Sunday, April 26, 2015

Angular 2 Hello World using latest alpha

I previously blogged on how to create a Hello World application using Angular 2 Alpha 14. Since then there were some significant changes and that blog is not valid any more.

In this blog I will provide the latest Hello World code using a Component and a View.

Here is the View code

    <title>Angular 2 Hello World</title>
    <script src=""></script>
    <script src=""></script>
    <script src=""></script>

     traceurOptions: {
       annotations: true,
       memberVariables: true,
       types: true
     paths: {
       '*': '*.js',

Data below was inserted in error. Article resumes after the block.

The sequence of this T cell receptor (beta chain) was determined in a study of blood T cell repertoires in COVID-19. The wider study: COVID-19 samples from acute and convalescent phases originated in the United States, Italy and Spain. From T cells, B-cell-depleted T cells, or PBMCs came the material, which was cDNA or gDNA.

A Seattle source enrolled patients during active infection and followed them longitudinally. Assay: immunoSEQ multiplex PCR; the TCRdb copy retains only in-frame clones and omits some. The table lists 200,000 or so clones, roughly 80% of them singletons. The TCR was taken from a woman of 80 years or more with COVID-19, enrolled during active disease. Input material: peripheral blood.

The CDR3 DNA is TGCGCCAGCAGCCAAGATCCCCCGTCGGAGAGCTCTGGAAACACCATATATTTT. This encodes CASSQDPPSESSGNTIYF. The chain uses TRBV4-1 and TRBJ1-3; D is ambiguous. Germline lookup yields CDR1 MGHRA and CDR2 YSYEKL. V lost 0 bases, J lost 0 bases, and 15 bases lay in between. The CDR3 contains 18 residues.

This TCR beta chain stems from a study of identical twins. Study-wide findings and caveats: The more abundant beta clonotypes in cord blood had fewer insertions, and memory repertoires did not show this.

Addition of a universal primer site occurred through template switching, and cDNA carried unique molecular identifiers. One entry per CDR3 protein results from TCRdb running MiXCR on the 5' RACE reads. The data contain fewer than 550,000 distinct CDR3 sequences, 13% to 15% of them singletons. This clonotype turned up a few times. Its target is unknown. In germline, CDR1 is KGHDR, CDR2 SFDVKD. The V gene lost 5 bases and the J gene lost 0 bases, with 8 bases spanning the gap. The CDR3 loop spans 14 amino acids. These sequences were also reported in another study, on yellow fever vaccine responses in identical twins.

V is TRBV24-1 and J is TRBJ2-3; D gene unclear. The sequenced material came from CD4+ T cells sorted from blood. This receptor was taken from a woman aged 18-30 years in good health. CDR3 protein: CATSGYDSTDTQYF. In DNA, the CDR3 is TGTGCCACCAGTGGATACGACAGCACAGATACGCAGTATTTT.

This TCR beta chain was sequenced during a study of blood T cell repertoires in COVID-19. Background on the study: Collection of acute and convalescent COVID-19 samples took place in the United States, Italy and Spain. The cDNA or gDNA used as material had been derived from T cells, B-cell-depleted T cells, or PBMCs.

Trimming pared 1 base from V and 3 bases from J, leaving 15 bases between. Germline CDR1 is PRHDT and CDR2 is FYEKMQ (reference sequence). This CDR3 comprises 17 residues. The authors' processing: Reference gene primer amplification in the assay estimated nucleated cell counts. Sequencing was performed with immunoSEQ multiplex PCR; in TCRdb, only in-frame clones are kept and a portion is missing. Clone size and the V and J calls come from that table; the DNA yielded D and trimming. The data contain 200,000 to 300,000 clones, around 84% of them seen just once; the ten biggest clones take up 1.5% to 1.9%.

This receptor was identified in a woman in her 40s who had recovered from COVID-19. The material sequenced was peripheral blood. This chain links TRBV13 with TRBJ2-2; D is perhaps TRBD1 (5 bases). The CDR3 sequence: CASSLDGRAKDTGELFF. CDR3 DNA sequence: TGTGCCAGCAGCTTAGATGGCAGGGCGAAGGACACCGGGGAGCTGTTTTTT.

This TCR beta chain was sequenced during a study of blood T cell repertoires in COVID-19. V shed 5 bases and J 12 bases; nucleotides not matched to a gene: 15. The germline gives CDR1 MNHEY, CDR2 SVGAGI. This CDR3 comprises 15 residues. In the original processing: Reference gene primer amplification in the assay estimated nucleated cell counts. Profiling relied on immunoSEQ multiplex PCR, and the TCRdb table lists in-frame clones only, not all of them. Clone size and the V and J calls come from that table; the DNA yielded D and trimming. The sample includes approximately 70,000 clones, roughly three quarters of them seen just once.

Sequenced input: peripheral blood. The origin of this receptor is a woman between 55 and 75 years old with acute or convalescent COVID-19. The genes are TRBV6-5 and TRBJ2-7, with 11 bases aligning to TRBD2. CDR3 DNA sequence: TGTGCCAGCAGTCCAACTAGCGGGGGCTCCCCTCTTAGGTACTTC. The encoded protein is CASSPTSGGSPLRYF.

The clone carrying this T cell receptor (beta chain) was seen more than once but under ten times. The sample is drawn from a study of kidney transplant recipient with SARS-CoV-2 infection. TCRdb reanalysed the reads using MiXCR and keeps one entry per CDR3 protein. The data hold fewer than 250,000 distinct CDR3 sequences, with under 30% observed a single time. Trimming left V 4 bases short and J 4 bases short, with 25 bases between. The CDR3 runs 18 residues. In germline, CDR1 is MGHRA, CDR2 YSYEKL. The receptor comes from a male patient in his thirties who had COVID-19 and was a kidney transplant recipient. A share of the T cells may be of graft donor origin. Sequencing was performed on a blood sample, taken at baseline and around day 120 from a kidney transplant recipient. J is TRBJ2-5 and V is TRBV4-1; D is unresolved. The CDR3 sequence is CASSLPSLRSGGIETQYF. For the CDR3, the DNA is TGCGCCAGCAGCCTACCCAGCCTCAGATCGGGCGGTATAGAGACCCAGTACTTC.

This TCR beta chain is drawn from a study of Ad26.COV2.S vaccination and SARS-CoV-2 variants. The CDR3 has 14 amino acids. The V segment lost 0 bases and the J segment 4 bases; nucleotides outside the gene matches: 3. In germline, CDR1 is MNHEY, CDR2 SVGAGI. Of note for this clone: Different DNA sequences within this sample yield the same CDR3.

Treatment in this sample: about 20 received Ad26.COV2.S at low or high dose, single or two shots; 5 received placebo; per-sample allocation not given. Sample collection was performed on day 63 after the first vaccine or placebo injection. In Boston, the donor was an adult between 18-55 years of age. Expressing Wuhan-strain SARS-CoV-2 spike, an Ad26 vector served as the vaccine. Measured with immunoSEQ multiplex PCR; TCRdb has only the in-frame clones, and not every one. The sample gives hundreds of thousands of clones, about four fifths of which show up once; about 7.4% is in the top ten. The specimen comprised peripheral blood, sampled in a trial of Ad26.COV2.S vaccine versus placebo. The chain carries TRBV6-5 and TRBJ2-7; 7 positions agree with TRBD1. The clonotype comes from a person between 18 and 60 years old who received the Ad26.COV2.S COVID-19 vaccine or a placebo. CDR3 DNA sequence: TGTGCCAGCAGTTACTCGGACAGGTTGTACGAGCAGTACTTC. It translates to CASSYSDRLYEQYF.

'angular2/*': 'angular2/*'


Here is the Component code

import {Component, View, bootstrap} from 'angular2/angular2';
// Annotation section
  selector: 'my-app'
  template: `<h1>Hello {{ name }}</h1>`
// Component controller
class App {
  constructor() { = 'World';


I created a plnkr with the above code.

You can also download the Visual Studio 2015 and Visual Studio 2013 solutions from my GitHub site

Visual Studio 2013 version

Visual Studio 2015 version

Tuesday, April 21, 2015

Angular 2 Hello World using Visual Studio

Here is the quickstart for “Angular 2 quickstart” using Visual Studio. With this you can setup and run Angular 2 quickstart in Visual Studio 2017. Please refer to the official Angular 2 Quickstart. This Visual Studio adaption of the Angular 2 Quickstart can be found on my GitHub site.

Here are the step by step details on how to setup Angular 2 project in Visual Studio.
·         Let’s start by creating a new ASP.NET Core project in Visual Studio